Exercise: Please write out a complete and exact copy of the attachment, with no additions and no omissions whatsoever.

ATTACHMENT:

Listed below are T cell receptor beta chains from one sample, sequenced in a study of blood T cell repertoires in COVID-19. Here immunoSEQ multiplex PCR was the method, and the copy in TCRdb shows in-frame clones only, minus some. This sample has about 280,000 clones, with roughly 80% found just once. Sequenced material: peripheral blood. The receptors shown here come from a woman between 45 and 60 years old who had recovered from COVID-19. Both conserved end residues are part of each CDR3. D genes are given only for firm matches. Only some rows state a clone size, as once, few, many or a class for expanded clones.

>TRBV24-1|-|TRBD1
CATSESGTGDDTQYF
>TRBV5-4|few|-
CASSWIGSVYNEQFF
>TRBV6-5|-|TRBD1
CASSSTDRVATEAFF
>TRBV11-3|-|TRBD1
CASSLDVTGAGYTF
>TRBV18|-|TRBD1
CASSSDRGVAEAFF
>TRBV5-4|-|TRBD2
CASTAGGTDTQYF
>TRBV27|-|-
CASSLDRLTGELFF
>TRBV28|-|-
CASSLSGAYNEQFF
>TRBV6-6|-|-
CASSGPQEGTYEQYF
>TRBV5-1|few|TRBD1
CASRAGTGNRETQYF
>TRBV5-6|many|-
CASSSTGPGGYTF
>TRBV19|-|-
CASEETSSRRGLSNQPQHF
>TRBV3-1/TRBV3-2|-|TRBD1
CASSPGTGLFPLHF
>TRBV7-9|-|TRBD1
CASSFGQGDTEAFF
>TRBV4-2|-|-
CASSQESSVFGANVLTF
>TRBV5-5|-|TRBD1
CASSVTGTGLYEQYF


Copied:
Listed below are T cell receptor beta chains from one sample, sequenced in a study of blood T cell repertoires in COVID-19. Here immunoSEQ multiplex PCR was the method, and the copy in TCRdb shows in-frame clones only, minus some. This sample has about 280,000 clones, with roughly 80% found just once. Sequenced material: peripheral blood. The receptors shown here come from a woman between 45 and 60 years old who had recovered from COVID-19. Both conserved end residues are part of each CDR3. D genes are given only for firm matches. Only some rows state a clone size, as once, few, many or a class for expanded clones.

>TRBV24-1|-|TRBD1
CATSESGTGDDTQYF
>TRBV5-4|few|-
CASSWIGSVYNEQFF
>TRBV6-5|-|TRBD1
CASSSTDRVATEAFF
>TRBV11-3|-|TRBD1
CASSLDVTGAGYTF
>TRBV18|-|TRBD1
CASSSDRGVAEAFF
>TRBV5-4|-|TRBD2
CASTAGGTDTQYF
>TRBV27|-|-
CASSLDRLTGELFF
>TRBV28|-|-
CASSLSGAYNEQFF
>TRBV6-6|-|-
CASSGPQEGTYEQYF
>TRBV5-1|few|TRBD1
CASRAGTGNRETQYF
>TRBV5-6|many|-
CASSSTGPGGYTF
>TRBV19|-|-
CASEETSSRRGLSNQPQHF
>TRBV3-1/TRBV3-2|-|TRBD1
CASSPGTGLFPLHF
>TRBV7-9|-|TRBD1
CASSFGQGDTEAFF
>TRBV4-2|-|-
CASSQESSVFGANVLTF
>TRBV5-5|-|TRBD1
CASSVTGTGLYEQYF